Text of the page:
Be in touch with your humanity.
Media is fear based. Fear sells things and makes people feel isolated.
The only antidote is to be in touch with your humanity and to love the wonderful people in your life.
The theme of my week has been the importance of showing up. In a world where with the click of a mouse and/or the swipe of a debit card we can send condolences, comfort, and pseudo connection I’ve been struck by the power of showing up. No one can read your mind and often our intentions are assumed by others. By showing up we communicate our thoughts and intent clearly.
Here are some ideas of how to show up in your life for those most important to you:
Take flowers to someone
Say thank you in person
Look people in the eye
Compliment what you admire
Shake someone’s hand
If you love them, say it! Again and again.
When you feel the urge to say just about anything to make someone feel better; hug them instead.
Hold your loved ones hand
Be patient with emotion. Feelings come and go but some linger… that’s ok.
Human interaction truly matters. Don’t let the digital world fool you into thinking otherwise.
Couples therapy can look different from couple to couple and I have been working on finding the key ingredients. Those components that seem to help every couple at every stage of their relationship.
Meaning making appears to be one of those key ingredients. We all do it from the time we wake up until we go to sleep. As human beings we don’t just take in facts and observations we make meaning from that information. Sometimes this is totally unconscious. For example, this was the first frosty morning here in Bend Oregon. For some people the first frost is a sign that summer is gone. For me it means ski season is closer!
Perhaps the best question to ask your partner when you don’t feel you are seeing eye to eye is, “What does that mean to you?”
“I hear there is a lot of change for you at work lately, what does that mean to you?”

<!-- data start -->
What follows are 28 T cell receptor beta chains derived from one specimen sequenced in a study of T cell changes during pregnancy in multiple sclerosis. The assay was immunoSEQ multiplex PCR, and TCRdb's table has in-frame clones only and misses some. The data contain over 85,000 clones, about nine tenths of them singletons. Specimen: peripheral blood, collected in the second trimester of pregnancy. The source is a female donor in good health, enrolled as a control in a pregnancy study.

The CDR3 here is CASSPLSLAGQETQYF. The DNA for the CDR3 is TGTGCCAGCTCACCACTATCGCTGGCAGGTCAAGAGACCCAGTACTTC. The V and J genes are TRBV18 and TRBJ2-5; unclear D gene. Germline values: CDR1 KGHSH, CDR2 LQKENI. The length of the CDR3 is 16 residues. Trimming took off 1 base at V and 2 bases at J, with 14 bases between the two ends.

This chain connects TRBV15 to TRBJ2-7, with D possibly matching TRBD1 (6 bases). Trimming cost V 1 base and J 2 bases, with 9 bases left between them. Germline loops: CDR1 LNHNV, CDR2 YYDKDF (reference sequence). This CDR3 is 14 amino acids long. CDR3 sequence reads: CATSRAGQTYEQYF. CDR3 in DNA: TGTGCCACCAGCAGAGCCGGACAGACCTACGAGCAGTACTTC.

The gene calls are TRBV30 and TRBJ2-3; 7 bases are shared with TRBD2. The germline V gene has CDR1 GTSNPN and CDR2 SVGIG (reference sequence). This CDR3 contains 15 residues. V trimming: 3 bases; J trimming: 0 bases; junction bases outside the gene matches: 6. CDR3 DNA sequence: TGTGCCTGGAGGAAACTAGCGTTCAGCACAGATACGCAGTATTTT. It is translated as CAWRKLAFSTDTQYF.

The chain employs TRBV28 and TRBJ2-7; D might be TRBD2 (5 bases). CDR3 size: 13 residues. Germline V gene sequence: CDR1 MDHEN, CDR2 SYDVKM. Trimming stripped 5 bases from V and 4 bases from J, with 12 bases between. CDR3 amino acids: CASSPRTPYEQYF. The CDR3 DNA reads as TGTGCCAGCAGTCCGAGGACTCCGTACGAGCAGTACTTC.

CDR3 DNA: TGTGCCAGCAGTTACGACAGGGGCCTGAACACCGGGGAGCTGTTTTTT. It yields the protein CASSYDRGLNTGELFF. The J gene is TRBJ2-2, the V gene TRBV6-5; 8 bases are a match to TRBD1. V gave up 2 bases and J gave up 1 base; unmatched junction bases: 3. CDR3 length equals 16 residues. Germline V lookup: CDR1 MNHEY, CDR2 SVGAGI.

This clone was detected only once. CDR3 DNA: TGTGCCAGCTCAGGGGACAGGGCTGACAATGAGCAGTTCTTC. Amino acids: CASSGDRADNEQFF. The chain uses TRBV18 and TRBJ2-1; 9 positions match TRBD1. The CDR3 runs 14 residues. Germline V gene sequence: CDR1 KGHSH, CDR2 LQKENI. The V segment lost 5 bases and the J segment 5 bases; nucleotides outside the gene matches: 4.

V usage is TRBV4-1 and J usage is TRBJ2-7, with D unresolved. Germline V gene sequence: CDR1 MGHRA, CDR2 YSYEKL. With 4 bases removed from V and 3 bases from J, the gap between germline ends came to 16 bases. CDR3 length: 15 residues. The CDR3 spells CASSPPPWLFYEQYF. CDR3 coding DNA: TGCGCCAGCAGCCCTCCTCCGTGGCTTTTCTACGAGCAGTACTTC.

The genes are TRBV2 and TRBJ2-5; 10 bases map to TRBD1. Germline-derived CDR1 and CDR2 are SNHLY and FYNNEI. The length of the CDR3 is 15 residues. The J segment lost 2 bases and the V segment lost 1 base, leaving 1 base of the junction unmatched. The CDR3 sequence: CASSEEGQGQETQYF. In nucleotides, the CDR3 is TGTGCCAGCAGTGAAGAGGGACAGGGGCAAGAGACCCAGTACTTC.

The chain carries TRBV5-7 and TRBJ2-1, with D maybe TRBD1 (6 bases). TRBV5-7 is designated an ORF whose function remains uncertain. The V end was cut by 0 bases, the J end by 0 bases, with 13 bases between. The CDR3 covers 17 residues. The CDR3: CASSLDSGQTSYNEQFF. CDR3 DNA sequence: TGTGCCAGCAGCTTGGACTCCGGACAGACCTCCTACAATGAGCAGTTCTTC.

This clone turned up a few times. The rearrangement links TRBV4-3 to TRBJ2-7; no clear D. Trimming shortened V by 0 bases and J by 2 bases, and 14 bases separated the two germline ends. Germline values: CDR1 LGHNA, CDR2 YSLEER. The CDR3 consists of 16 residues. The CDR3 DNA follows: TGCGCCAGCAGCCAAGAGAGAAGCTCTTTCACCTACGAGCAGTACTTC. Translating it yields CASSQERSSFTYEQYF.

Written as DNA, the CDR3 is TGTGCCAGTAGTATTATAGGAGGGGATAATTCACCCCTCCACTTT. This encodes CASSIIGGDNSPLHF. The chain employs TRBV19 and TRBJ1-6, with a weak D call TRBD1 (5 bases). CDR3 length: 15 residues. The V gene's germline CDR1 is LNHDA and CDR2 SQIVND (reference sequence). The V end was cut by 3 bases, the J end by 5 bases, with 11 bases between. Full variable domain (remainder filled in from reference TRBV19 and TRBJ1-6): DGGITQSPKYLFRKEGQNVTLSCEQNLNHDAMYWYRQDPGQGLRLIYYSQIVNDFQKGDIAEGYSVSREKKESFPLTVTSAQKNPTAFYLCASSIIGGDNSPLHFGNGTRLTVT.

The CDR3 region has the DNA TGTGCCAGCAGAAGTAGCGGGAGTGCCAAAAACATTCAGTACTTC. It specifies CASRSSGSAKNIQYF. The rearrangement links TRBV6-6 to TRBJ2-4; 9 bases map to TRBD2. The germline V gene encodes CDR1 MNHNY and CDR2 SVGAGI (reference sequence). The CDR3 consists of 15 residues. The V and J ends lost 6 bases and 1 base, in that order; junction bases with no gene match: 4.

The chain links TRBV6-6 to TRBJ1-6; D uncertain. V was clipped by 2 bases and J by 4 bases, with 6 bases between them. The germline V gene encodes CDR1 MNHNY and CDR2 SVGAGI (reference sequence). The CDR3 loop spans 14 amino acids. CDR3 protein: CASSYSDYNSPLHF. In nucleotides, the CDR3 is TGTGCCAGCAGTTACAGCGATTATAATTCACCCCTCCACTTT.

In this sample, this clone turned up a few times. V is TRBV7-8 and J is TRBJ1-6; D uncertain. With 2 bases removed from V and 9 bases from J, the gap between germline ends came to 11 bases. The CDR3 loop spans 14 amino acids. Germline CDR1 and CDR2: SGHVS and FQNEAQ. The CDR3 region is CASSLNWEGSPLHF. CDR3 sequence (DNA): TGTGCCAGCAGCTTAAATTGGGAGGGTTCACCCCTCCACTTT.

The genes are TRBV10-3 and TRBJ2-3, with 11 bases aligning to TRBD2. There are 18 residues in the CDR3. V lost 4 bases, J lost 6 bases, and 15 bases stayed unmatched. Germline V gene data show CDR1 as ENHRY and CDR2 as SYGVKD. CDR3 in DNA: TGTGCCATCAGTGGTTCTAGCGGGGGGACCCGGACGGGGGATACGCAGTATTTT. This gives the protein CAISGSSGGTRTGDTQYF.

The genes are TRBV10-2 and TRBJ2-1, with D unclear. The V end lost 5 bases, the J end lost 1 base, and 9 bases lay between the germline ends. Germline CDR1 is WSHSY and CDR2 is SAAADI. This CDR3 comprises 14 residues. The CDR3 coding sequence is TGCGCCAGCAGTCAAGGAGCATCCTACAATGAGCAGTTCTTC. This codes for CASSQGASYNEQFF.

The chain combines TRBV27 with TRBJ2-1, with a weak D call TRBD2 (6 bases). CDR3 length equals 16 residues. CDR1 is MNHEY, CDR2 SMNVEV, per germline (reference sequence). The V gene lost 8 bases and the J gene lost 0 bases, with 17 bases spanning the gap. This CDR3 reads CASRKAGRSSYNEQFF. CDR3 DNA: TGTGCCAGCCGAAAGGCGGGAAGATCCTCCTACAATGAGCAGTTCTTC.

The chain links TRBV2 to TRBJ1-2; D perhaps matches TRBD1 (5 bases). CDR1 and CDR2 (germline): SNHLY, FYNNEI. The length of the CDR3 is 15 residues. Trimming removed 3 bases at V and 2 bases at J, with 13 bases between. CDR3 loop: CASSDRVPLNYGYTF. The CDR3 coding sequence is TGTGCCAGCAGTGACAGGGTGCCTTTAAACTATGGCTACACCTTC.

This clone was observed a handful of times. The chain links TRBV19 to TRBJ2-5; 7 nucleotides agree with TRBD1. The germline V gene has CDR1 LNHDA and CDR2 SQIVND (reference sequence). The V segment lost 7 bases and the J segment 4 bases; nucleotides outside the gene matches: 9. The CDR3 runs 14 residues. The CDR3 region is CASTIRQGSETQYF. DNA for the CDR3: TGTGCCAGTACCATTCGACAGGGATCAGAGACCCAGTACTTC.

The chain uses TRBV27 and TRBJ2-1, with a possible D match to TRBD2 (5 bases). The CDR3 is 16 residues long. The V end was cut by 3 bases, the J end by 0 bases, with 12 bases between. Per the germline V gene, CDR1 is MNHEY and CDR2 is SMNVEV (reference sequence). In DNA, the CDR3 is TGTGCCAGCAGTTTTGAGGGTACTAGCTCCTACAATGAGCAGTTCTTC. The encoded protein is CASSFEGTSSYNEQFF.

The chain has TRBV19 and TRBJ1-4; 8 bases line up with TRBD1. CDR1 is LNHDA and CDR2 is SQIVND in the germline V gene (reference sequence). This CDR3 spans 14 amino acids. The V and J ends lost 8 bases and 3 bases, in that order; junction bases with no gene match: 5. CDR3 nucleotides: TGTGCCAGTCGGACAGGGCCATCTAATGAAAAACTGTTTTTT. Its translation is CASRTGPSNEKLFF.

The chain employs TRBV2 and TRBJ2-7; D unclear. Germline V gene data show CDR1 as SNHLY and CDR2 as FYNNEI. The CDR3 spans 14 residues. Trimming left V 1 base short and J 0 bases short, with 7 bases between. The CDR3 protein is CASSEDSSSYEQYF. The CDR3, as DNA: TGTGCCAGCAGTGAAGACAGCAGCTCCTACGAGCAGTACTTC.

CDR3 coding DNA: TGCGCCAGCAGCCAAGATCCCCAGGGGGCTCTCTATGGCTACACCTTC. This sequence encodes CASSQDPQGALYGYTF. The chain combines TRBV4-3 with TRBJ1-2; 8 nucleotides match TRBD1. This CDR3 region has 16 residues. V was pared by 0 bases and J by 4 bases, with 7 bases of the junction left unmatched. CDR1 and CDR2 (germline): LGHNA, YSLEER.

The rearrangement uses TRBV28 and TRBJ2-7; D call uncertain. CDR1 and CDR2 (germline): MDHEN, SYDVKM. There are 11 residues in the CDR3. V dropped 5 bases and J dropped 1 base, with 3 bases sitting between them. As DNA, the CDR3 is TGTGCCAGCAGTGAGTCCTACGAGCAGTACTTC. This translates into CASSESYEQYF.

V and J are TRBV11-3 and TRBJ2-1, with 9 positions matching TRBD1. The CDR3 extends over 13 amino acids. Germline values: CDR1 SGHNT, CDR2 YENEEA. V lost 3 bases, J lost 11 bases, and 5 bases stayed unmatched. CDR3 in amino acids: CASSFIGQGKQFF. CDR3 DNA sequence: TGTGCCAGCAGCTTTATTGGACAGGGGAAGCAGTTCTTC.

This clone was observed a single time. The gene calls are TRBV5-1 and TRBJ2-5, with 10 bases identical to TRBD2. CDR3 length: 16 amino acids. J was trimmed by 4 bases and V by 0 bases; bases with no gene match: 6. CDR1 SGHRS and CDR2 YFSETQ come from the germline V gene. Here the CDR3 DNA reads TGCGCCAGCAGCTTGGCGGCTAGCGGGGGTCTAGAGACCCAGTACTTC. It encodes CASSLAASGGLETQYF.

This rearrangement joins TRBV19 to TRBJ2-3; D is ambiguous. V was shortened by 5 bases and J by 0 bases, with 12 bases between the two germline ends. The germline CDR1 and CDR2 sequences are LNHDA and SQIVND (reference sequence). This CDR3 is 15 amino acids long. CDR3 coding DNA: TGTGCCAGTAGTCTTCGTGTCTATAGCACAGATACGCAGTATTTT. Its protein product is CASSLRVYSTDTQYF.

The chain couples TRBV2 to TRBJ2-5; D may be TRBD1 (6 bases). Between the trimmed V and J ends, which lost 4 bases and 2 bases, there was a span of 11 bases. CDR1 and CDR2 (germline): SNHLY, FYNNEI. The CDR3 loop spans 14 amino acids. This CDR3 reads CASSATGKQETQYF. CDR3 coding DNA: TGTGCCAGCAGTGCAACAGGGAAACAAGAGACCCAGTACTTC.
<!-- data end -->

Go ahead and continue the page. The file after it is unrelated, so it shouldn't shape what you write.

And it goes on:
“When I got upset yesterday, what did that mean to you?”
“When we couldn’t agree last night and went to bed upset, what did that mean to you?”
Look for ways to understand your partners experience and you will discover no matter how long you have been together there is so much you don’t know.
Perhaps it is backlash for all of the participation trophies and unfounded praise our culture is accustom to offering children these days but I have never heard children described in terms of their deficits so often.
It seems my work with children and their families commonly begins with uniting all of the deficits from the child. In the past it seemed parents would reflect, “it feels like he isn’t listening to me” but that has morphed to “how do I get my ADHD child to listen to me.”
Maybe the internet has turned us all into diagnosticians or maybe the school system has become the leading authority on your child and their behavior.
Either way, my dream as a family therapist is that parents would return to seeing their children as human beings on a complex journey of maturing and not a list of abilities and deficits.
To be honest, I am just as surprised as you.
There is a part of me that has been trained by our society to believe that there is no way something I enjoy so much could benefit the world. Isn’t work supposed to be dull and mundane?
Long ago when I graduated with my masters degree in marriage and family therapy and Michael started his, we had hoped one day to work together. At that time, we thought working together in our own private practice built on our convictions was the dream.